Transition Moments and Selection Rules

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My instructor was talking about allowed transitions for IR spectroscopy and how you can predict them relatively well using PIB wavefunctions. It was stated that you could solve for the probability of a transition moment to determine if a transition is forbidden or not.

<μ>=∫ΨfμΨidτ where μ=x

So for fun I plugged in μ=x2 and started getting alternating negative and positive, whose absolute values decreased as the difference between i and f increased. The integral value never reached zero.

I'm mostly wondering what a negative transition moment means, my gut tells me emission. And can there be any transitions which are forbidden if the integral value is never zero?
 

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DrClaude
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My instructor was talking about allowed transitions for IR spectroscopy and how you can predict them relatively well using PIB wavefunctions.
The harmonic oscillator is generally speaking a better model.

So for fun I plugged in μ=x2
Note that this not represent a dipole moment, so you have to be careful not to carry any interpretation too far.

I'm mostly wondering what a negative transition moment means, my gut tells me emission.
The sign depends on a purely arbitray choice of phase or orientation of the coordinate system. It has nothing to do with emission. The transition rate is proportional to ##|\langle\mu\rangle|^2##.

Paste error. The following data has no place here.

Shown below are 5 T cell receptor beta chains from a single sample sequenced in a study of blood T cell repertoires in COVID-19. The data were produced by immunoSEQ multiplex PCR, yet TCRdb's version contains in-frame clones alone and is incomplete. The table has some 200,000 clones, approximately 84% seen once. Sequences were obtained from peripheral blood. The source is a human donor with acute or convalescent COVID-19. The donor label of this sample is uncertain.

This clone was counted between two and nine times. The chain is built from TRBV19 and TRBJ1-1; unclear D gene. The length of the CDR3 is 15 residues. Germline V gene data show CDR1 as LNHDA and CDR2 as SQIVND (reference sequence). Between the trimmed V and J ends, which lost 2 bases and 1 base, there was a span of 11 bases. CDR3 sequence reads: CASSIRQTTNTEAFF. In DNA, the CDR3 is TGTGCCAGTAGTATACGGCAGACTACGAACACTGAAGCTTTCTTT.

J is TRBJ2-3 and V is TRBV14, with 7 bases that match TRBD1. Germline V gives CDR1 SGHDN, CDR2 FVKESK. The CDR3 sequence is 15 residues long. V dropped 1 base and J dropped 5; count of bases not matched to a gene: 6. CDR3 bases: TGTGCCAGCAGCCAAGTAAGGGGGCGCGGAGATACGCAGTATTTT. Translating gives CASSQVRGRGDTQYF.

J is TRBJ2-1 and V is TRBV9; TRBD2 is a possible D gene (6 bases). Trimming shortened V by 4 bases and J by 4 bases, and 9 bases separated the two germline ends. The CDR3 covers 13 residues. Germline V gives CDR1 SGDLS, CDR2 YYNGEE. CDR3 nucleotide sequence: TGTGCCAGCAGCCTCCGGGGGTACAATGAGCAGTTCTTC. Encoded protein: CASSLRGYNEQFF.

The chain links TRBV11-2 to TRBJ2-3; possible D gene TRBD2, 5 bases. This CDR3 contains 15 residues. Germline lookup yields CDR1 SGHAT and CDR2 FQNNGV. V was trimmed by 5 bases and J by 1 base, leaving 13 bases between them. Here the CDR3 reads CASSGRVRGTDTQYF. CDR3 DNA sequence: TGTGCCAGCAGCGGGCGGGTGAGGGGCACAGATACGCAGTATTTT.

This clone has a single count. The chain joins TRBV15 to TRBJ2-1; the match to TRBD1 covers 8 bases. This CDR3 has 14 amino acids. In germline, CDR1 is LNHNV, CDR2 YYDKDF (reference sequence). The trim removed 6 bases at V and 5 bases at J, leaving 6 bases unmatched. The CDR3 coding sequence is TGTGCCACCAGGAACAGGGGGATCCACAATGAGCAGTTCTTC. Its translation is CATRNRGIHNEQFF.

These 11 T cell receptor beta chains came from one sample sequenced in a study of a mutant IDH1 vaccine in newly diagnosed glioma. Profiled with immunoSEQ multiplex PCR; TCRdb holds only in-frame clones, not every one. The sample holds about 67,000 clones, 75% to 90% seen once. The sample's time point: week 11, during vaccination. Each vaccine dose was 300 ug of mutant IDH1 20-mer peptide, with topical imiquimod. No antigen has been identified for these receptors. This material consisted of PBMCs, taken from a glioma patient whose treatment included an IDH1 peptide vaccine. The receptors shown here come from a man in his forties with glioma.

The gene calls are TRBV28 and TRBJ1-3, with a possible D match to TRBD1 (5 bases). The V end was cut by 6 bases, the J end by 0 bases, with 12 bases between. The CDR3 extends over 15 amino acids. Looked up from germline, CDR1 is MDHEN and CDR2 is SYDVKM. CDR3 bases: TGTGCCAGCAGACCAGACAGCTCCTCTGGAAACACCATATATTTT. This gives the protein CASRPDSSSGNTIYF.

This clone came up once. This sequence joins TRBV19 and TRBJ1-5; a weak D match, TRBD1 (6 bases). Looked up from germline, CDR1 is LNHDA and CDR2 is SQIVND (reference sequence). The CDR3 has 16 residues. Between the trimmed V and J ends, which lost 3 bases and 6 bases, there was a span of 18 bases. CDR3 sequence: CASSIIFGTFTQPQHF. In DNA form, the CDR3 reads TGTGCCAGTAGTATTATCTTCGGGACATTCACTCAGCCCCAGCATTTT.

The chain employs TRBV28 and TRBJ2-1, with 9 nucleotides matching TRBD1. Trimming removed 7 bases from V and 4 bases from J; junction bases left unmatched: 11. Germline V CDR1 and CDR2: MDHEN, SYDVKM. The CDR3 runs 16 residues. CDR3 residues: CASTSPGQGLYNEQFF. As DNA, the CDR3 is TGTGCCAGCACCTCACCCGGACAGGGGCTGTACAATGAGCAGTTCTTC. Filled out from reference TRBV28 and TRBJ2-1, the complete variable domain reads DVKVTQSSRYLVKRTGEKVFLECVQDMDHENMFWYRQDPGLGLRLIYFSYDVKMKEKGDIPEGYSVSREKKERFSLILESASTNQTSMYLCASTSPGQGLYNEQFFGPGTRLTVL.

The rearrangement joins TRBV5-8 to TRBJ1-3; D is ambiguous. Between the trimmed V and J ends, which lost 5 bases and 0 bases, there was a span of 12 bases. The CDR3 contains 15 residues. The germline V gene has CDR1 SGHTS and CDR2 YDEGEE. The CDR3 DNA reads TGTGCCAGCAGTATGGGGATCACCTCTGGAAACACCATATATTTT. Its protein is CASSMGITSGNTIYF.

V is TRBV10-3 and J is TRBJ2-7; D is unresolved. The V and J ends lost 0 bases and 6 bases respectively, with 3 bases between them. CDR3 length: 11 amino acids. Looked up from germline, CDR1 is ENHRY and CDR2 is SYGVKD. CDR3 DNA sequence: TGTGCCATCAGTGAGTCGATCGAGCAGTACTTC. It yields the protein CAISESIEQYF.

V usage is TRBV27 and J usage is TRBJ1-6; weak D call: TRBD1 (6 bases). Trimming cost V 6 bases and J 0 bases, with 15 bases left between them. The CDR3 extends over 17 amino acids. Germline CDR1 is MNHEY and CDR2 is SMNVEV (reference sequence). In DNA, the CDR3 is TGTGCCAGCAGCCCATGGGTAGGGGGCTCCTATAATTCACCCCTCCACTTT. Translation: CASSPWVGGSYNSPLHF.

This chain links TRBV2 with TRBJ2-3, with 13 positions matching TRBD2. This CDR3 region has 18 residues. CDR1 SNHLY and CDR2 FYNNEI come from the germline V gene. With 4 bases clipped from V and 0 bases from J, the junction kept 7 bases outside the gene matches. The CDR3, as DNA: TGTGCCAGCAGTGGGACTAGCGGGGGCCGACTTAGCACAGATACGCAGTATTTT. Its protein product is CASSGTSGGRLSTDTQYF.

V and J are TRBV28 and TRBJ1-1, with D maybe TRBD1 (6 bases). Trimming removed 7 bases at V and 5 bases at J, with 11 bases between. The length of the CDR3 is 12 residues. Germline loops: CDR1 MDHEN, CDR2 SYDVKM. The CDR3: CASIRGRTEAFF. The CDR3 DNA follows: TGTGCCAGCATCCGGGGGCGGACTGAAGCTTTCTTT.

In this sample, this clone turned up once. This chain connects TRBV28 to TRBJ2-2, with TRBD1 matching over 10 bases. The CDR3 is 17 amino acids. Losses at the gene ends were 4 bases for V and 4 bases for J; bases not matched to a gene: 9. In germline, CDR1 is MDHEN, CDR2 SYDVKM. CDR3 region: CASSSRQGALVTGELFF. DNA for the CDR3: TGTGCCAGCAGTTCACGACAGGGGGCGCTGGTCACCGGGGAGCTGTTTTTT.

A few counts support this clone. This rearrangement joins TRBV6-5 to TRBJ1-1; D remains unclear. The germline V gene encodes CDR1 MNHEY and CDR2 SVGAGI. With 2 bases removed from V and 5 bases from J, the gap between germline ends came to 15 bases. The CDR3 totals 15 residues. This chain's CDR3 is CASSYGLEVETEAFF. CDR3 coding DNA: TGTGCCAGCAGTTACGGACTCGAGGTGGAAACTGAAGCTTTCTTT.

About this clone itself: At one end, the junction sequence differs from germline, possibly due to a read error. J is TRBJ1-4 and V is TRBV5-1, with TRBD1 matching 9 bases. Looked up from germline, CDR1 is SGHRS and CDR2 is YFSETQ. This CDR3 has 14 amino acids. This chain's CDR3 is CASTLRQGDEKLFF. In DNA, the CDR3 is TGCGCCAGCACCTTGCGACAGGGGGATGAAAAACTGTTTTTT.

And can there be any transitions which are forbidden if the integral value is never zero?
The definition of an electric-dipole forbidden transition is one for which ##|\langle\mu\rangle|^2 = 0##, otherwise it is allowed. There can be other processes (electric quadrupole, magnetic dipole, etc.) that allow for transitions, but the corresponding transition rates are generally orders of magnitude smaller, and can be neglected when doing ordinary IR spectroscopy.
 
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Thank you!

I didn't use harmonic oscillator mostly because I didn't want to deal with its wavefunctions cause that would have taken me more time. So then that means that all transitions are allowed for particle in a box when μ=x2 until |μ|2 gets arbitrarily close to zero. Kind of weird.
 
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DrClaude
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So then that means that all transitions are allowed for particle in a box when μ=x2 until |μ|2 gets arbitrarily close to zero. Kind of weird.
As I said previously, μ=x2 does not correspond to a dipole moment, therefore you cannot conclude anything about allowed or forbidden transitions.
 
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DrDu
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So then that means that all transitions are allowed for particle in a box when μ=x2 until |μ|2 gets arbitrarily close to zero. Kind of weird.
At least, now I know what you meant with PIB wavefunctions.
For a particle in a box, even if you take mu=x, you at least get transitions between all even and odd eigenfunctions. However, the size of the matrix elements decays rapidly with the difference of quantum numbers.
 

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